I used to hate getting my hair braided.

Sitting for hours in an uncomfortable chair was not my idea of a good time, although I can’t imagine spending long periods of time in one place is considered ‘fun’ for any active child. Regardless, though, those hours could have been a lot worse.

The reason it wasn’t because of the firm-handed Senegalese hair braiders who worked steadily on my hair, and for whom I have so much respect. Through them, I learned about experimenting with and caring for my hair, something that’s become extremely popular with the natural hair movement.

Pretty much every single hair braiding salon looks the same. The walls are bare, save for posters featuring women with increasingly elaborate hairstyles. These aren’t necessarily options per se, but examples of the skill that the braiders in the shop possess.

I used to hate getting my hair braided.

The set-up is pretty much the same, from the hair braiding mecca that is Harlem, New York City, all the way to the Carolinas. Across America, women primarily from Senegal, Togo, and the Gambia have used hair braiding to create a better life for themselves.

In recent years, however, things have changed.

The demographic shifts in neighborhoods, rising rent, and licensing practices all threaten to cripple the once-thriving community of hair braiders. In Washington, the Department of Licensing has begun to put hair braiders under scrutiny.  For many years, hair braiders were under the impression that a business license was the only thing they needed. About four years ago, that started to change. Now, they need cosmetology licenses in addition to a business license.

These hair braiding regulations tend to specifically target minority women. The Institute of Justice has sued on behalf of hair braiders in ten different states between 1991 and 2018.

Demographic changes, rising rent, and licensing practices all threaten to cripple the once-thriving community.

In order to get a cosmetology license, a person must complete 1,600 hours of education. In general, cosmetology courses cover everything from manicures to waxing. They do not, however, always cover hair braiding.

Additionally, many hair braiders are women with children. Going to college to study a course that they feel doesn’t benefit them eats away at the free time they do not have.

Some hair braiders are also undocumented.

With gentrification and rising scrutiny from government officials, the likelihood of some of these women going underground increases, which also affects their ability to earn an income safely. With their financial independence in jeopardy, they can become cut off from their network of socialization.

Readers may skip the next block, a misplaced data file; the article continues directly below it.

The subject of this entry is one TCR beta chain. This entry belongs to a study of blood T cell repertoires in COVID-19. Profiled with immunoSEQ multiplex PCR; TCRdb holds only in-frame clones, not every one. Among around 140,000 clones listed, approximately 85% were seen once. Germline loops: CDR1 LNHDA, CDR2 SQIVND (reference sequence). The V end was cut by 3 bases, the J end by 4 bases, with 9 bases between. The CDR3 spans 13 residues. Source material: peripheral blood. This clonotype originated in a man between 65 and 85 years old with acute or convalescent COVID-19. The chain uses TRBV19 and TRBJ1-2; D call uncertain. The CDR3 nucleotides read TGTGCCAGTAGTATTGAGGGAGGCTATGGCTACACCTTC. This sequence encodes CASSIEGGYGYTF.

I find the increasing marginalization of hair braiders an important topic to speak out about for more sentimental reasons as well. For a period of my childhood, Senegalese, Ivorian and Gambian American hair braiders were my bridge between cultures. These hairstylists were able to combine West African hairstyles with trends happening within African American culture at the time.

My hair became a physical manifestation of both the worlds I inhabited. With a major shift in the way black women present their hair in the past decade, the role hair braiders play cannot be overstated.

My hair became a physical manifestation of both the worlds I inhabited.

Braiding hair is a source of income for Black women of all nationalities and creeds. It is also a connection to the past, a way to get to know one another.

Before I started going to braiding salons as a child, I didn’t know anything about other West Africans.

But while a Senegalese American woman burned the tips of my braids to close them, I learned about her family, where she came from, a little bit of her personality – all because I spent a few hours in her chair. I would leave the salon with my sisters, hair swinging slightly, with renewed confidence.

This is an experience every little Black girl should have.

Black hair, like Black fashion, can be a political statement. Hair braiding salons are a testament to that fact. These salons are mini-communities in and of themselves, with a long history of social, economic and cultural importance.

The proverbial house that these women have built should be preserved and respected, always.

Sign up for The Tempest newsletter. Once a week, we’ll send you exclusive stories and scoops exploring who we are, what we do, and why it all matters.

  • Modupe Adio

    Modupe Oladiwura Adio is a writer and lawyer from Lagos Nigeria. Modupe is obsessed with all things pop culture and the intricacies of global black culture and its impact on the world.